That's one of the best descriptions of Quo I've ever read.
Isn't it brilliant! I loved the whole article. And the way the guy writes.
This paragraph for instance really made me giggle.
"Status Quo are such an institution in the U.K. that in 2010, band leaders Rick Parfitt, who passed away December 24 at age 68, and Francis Rossi stood in front of Queen Elizabeth II (Americans may know her as someone portrayed by Helen Mirren and, more recently, the saucy and slightly geeky Claire Foy) and were awarded the OBE—that is, they were made an Officer of The Most Excellent Order of the British Empire (not a Wayne’s World reference, that’s really what it’s called)."
Post by Mrs Flittersnoop on Jan 7, 2017 13:32:35 GMT
"I know exactly what I would do: I would play him/her/it “Bo Diddley” by Bo Diddley and then I’d show them Quo’s first song at Live Aid, and I’d say, “Get the picture, friend?” "
He gets it! Though I hope he finds someone a bit less what's the word, prolix? to explain the rest to our alien friend. I think you have to write like that to do Rolling Stone, though. I gave up RS after Zep went, they didn't cover Quo, so what was it for?
Post by Whoppa Choppa on May 18, 2017 17:15:28 GMT
Even Billboard did some writing:
After the passing of George Michael and Status Quo's Rick Parfitt over the weekend, Universal Music Group is remembering the influential musicians.
In a statement sent to Billboard, the label's chairman, Lucian Grainge, writes, "Their music touched the lives of millions around the world."
George Michael, whose body was found on Christmas morning, was an English singer, songwriter, and record producer who rose to fame with the group Wham! in the '80s and later found success as a solo artist, selling over 100 million albums and winning two Grammy Awards. He was 53.
Rick Parfitt, guitarist for the band Status Quo, died Saturday (Dec. 24) in Spain at age 68.
In his letter, Grainge calls Michael "one of the most influential talents of his era" and says, "Rick was not just a brilliant musician, he was warm and kindhearted."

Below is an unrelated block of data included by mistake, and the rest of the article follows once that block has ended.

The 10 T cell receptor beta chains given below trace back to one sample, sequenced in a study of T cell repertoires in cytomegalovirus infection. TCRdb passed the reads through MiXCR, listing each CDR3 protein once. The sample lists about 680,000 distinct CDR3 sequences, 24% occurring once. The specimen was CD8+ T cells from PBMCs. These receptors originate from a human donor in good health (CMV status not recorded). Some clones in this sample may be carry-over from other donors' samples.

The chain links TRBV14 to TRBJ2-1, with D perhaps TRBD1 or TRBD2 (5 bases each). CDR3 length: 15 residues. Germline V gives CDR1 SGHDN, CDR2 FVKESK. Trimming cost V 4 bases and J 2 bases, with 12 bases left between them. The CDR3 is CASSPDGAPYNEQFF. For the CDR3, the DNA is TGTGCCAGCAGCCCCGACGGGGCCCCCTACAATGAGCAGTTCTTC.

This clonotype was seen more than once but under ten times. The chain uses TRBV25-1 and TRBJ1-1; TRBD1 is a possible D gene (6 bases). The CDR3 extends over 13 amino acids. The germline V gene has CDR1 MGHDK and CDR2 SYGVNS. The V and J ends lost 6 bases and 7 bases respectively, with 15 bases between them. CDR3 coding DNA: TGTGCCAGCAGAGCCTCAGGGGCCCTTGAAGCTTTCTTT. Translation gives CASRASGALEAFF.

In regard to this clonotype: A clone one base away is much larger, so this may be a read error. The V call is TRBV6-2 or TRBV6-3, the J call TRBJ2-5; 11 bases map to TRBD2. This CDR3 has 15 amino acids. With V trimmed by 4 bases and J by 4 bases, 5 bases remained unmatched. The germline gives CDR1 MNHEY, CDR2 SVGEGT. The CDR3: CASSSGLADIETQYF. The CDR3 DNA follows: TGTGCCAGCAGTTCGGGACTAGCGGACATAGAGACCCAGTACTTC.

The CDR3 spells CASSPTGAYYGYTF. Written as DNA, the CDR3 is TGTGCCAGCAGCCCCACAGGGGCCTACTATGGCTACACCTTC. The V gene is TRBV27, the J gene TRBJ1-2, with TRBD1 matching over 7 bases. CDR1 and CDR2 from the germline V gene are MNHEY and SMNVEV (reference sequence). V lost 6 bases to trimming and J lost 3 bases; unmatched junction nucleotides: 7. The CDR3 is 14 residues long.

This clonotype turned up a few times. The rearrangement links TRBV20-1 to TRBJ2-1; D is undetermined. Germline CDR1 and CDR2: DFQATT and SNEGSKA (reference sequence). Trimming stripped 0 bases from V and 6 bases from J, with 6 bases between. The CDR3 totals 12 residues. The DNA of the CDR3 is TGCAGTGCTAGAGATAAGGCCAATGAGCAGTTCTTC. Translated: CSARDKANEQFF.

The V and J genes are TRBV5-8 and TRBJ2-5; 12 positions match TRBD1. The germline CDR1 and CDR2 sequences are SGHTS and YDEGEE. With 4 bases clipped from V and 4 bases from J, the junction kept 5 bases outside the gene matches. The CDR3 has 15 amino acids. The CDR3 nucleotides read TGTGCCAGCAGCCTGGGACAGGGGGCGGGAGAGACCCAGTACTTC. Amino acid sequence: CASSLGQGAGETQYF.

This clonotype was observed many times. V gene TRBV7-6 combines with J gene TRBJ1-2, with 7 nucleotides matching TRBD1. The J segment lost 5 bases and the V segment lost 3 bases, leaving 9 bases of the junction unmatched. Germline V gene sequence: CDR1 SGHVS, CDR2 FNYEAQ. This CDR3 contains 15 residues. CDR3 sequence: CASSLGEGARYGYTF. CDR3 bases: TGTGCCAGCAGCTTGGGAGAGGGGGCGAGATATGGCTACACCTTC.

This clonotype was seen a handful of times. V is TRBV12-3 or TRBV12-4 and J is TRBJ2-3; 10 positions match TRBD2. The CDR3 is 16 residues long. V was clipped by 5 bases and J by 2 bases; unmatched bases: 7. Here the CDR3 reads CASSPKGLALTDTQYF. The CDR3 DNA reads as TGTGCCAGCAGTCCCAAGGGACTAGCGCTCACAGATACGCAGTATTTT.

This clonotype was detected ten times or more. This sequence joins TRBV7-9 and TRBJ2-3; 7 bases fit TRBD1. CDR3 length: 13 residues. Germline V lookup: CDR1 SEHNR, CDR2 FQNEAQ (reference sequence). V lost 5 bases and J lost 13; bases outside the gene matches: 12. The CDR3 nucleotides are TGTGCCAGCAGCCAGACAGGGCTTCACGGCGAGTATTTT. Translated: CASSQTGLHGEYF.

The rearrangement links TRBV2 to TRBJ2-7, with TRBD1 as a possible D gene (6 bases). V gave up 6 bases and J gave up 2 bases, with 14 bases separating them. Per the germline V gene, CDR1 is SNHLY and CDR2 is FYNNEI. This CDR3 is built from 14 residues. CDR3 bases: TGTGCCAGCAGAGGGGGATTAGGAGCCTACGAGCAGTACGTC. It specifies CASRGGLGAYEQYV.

I’m sad to say that last week we lost Rick Parfitt, and just yesterday, George Michael. These two great artists both recorded for our labels at various stages in their careers, helped shape the course of music history, and through their music touched the lives of millions around the world.
George Michael first found fame as a member of Wham! I have to confess that in 1981, as a young publisher I tried -- and failed -- to sign him. Thirty years later, David Joseph and I were fortunate enough to bring George into the UMG family to work with him on some singles projects, and later, in 2014, on what would become his final album, Symphonica. Over the course of a truly remarkable career, George became one of the most influential talents of his era, garnering critical and commercial success, blending the joy of pop with serious and important messages of social justice.
Nearly 50 years ago, Rick Parfitt and Francis Rossi formed Status Quo. After recording 16 albums for our Vertigo label, they joined Polydor in the early 90’s where I had the honor of working with them. Rick’s work as a performer and songwriter earned the band legions of devoted fans around the world, sold more than 100 million albums and singles and spent a combined 500 weeks on the UK album chart. Along the journey, Rick and the band established themselves as members of England’s rock royalty, and -- among many honors -- earned both the opening slot at London’s Live Aid and a Brit Award for their Outstanding Contribution to the British Music Industry. Rick was not just a brilliant musician, he was warm and kindhearted.
Each in their own way, George and Rick brought joy, solace and inspiration to so many people. So even as we mourn their passing, we should be thankful for the amazing and unique music they gave us.